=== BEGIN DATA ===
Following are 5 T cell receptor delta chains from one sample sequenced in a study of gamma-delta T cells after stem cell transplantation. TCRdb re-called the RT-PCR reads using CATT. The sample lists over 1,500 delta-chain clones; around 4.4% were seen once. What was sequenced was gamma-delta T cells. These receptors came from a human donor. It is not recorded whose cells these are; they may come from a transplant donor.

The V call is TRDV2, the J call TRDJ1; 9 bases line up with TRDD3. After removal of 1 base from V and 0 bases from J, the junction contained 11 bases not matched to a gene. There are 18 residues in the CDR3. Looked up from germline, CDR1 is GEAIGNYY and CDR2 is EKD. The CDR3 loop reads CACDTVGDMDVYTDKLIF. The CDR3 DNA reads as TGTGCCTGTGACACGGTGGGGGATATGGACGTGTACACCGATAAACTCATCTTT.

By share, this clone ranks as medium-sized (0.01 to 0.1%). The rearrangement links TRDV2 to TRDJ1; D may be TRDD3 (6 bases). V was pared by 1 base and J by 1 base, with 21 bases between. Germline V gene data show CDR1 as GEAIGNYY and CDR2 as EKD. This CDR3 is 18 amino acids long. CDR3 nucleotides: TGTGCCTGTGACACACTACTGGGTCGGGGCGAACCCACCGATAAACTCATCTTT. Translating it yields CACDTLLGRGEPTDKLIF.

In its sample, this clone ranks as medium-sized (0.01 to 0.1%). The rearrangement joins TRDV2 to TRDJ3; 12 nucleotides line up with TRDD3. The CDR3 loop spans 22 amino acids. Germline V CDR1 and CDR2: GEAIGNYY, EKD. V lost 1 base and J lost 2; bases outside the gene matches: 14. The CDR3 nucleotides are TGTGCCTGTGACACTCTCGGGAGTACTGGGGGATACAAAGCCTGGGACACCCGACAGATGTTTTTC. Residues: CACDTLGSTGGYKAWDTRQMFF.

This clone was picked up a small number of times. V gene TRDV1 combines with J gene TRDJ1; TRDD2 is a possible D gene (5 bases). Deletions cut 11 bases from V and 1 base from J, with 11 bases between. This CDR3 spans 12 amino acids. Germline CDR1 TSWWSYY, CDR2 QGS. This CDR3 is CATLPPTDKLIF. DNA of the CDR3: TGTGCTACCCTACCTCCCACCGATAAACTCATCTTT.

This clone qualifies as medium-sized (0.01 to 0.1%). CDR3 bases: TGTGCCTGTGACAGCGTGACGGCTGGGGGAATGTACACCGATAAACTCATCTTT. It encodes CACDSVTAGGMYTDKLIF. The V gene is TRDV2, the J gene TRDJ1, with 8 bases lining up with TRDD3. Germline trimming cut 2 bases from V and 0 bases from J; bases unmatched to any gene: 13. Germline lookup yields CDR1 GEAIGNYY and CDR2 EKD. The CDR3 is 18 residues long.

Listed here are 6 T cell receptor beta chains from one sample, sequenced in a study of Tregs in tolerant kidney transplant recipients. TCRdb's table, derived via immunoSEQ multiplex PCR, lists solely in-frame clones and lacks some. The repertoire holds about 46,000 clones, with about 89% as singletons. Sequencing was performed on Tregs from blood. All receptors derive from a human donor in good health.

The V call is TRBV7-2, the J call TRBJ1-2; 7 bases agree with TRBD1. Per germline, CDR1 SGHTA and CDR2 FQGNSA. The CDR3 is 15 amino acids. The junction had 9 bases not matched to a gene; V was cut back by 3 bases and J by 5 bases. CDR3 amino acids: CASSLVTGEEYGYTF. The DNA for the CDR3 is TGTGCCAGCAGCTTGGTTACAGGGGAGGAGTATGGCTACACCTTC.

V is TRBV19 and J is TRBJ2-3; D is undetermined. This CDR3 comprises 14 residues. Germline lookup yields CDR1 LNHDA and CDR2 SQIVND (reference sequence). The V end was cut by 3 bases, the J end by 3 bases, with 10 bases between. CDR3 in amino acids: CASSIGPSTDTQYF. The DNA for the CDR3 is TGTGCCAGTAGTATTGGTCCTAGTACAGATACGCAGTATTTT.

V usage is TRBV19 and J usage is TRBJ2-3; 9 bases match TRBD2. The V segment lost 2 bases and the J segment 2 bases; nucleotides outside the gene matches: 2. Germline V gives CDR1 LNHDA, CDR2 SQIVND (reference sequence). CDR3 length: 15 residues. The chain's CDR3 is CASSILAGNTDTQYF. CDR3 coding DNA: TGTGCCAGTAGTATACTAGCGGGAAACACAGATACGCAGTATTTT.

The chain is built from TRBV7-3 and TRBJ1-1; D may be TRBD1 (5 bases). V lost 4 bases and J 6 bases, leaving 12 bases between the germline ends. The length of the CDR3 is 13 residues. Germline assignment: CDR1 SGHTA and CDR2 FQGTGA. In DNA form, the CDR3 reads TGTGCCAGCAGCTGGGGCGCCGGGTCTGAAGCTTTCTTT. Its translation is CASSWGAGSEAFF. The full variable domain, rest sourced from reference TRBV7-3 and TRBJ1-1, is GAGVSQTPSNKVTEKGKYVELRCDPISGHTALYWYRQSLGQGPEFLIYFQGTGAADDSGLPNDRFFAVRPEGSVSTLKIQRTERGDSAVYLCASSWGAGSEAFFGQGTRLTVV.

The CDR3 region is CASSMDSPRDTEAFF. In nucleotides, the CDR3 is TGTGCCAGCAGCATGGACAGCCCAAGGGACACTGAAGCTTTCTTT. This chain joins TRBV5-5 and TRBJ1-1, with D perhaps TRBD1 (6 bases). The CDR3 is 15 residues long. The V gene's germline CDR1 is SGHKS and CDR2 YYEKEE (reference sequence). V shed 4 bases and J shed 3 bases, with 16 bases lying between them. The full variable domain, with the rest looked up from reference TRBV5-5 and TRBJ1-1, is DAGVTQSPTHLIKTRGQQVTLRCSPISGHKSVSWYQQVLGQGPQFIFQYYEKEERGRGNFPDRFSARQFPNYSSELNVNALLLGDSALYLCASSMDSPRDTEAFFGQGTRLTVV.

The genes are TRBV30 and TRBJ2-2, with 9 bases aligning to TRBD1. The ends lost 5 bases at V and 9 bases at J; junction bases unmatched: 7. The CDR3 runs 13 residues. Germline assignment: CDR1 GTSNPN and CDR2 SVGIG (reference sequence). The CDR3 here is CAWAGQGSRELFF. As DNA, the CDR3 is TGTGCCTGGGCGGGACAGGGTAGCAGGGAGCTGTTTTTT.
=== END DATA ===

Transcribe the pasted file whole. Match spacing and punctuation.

Following are 5 T cell receptor delta chains from one sample sequenced in a study of gamma-delta T cells after stem cell transplantation. TCRdb re-called the RT-PCR reads using CATT. The sample lists over 1,500 delta-chain clones; around 4.4% were seen once. What was sequenced was gamma-delta T cells. These receptors came from a human donor. It is not recorded whose cells these are; they may come from a transplant donor.

The V call is TRDV2, the J call TRDJ1; 9 bases line up with TRDD3. After removal of 1 base from V and 0 bases from J, the junction contained 11 bases not matched to a gene. There are 18 residues in the CDR3. Looked up from germline, CDR1 is GEAIGNYY and CDR2 is EKD. The CDR3 loop reads CACDTVGDMDVYTDKLIF. The CDR3 DNA reads as TGTGCCTGTGACACGGTGGGGGATATGGACGTGTACACCGATAAACTCATCTTT.

By share, this clone ranks as medium-sized (0.01 to 0.1%). The rearrangement links TRDV2 to TRDJ1; D may be TRDD3 (6 bases). V was pared by 1 base and J by 1 base, with 21 bases between. Germline V gene data show CDR1 as GEAIGNYY and CDR2 as EKD. This CDR3 is 18 amino acids long. CDR3 nucleotides: TGTGCCTGTGACACACTACTGGGTCGGGGCGAACCCACCGATAAACTCATCTTT. Translating it yields CACDTLLGRGEPTDKLIF.

In its sample, this clone ranks as medium-sized (0.01 to 0.1%). The rearrangement joins TRDV2 to TRDJ3; 12 nucleotides line up with TRDD3. The CDR3 loop spans 22 amino acids. Germline V CDR1 and CDR2: GEAIGNYY, EKD. V lost 1 base and J lost 2; bases outside the gene matches: 14. The CDR3 nucleotides are TGTGCCTGTGACACTCTCGGGAGTACTGGGGGATACAAAGCCTGGGACACCCGACAGATGTTTTTC. Residues: CACDTLGSTGGYKAWDTRQMFF.

This clone was picked up a small number of times. V gene TRDV1 combines with J gene TRDJ1; TRDD2 is a possible D gene (5 bases). Deletions cut 11 bases from V and 1 base from J, with 11 bases between. This CDR3 spans 12 amino acids. Germline CDR1 TSWWSYY, CDR2 QGS. This CDR3 is CATLPPTDKLIF. DNA of the CDR3: TGTGCTACCCTACCTCCCACCGATAAACTCATCTTT.

This clone qualifies as medium-sized (0.01 to 0.1%). CDR3 bases: TGTGCCTGTGACAGCGTGACGGCTGGGGGAATGTACACCGATAAACTCATCTTT. It encodes CACDSVTAGGMYTDKLIF. The V gene is TRDV2, the J gene TRDJ1, with 8 bases lining up with TRDD3. Germline trimming cut 2 bases from V and 0 bases from J; bases unmatched to any gene: 13. Germline lookup yields CDR1 GEAIGNYY and CDR2 EKD. The CDR3 is 18 residues long.

Listed here are 6 T cell receptor beta chains from one sample, sequenced in a study of Tregs in tolerant kidney transplant recipients. TCRdb's table, derived via immunoSEQ multiplex PCR, lists solely in-frame clones and lacks some. The repertoire holds about 46,000 clones, with about 89% as singletons. Sequencing was performed on Tregs from blood. All receptors derive from a human donor in good health.

The V call is TRBV7-2, the J call TRBJ1-2; 7 bases agree with TRBD1. Per germline, CDR1 SGHTA and CDR2 FQGNSA. The CDR3 is 15 amino acids. The junction had 9 bases not matched to a gene; V was cut back by 3 bases and J by 5 bases. CDR3 amino acids: CASSLVTGEEYGYTF. The DNA for the CDR3 is TGTGCCAGCAGCTTGGTTACAGGGGAGGAGTATGGCTACACCTTC.

V is TRBV19 and J is TRBJ2-3; D is undetermined. This CDR3 comprises 14 residues. Germline lookup yields CDR1 LNHDA and CDR2 SQIVND (reference sequence). The V end was cut by 3 bases, the J end by 3 bases, with 10 bases between. CDR3 in amino acids: CASSIGPSTDTQYF. The DNA for the CDR3 is TGTGCCAGTAGTATTGGTCCTAGTACAGATACGCAGTATTTT.

V usage is TRBV19 and J usage is TRBJ2-3; 9 bases match TRBD2. The V segment lost 2 bases and the J segment 2 bases; nucleotides outside the gene matches: 2. Germline V gives CDR1 LNHDA, CDR2 SQIVND (reference sequence). CDR3 length: 15 residues. The chain's CDR3 is CASSILAGNTDTQYF. CDR3 coding DNA: TGTGCCAGTAGTATACTAGCGGGAAACACAGATACGCAGTATTTT.

The chain is built from TRBV7-3 and TRBJ1-1; D may be TRBD1 (5 bases). V lost 4 bases and J 6 bases, leaving 12 bases between the germline ends. The length of the CDR3 is 13 residues. Germline assignment: CDR1 SGHTA and CDR2 FQGTGA. In DNA form, the CDR3 reads TGTGCCAGCAGCTGGGGCGCCGGGTCTGAAGCTTTCTTT. Its translation is CASSWGAGSEAFF. The full variable domain, rest sourced from reference TRBV7-3 and TRBJ1-1, is GAGVSQTPSNKVTEKGKYVELRCDPISGHTALYWYRQSLGQGPEFLIYFQGTGAADDSGLPNDRFFAVRPEGSVSTLKIQRTERGDSAVYLCASSWGAGSEAFFGQGTRLTVV.

The CDR3 region is CASSMDSPRDTEAFF. In nucleotides, the CDR3 is TGTGCCAGCAGCATGGACAGCCCAAGGGACACTGAAGCTTTCTTT. This chain joins TRBV5-5 and TRBJ1-1, with D perhaps TRBD1 (6 bases). The CDR3 is 15 residues long. The V gene's germline CDR1 is SGHKS and CDR2 YYEKEE (reference sequence). V shed 4 bases and J shed 3 bases, with 16 bases lying between them. The full variable domain, with the rest looked up from reference TRBV5-5 and TRBJ1-1, is DAGVTQSPTHLIKTRGQQVTLRCSPISGHKSVSWYQQVLGQGPQFIFQYYEKEERGRGNFPDRFSARQFPNYSSELNVNALLLGDSALYLCASSMDSPRDTEAFFGQGTRLTVV.

The genes are TRBV30 and TRBJ2-2, with 9 bases aligning to TRBD1. The ends lost 5 bases at V and 9 bases at J; junction bases unmatched: 7. The CDR3 runs 13 residues. Germline assignment: CDR1 GTSNPN and CDR2 SVGIG (reference sequence). The CDR3 here is CAWAGQGSRELFF. As DNA, the CDR3 is TGTGCCTGGGCGGGACAGGGTAGCAGGGAGCTGTTTTTT.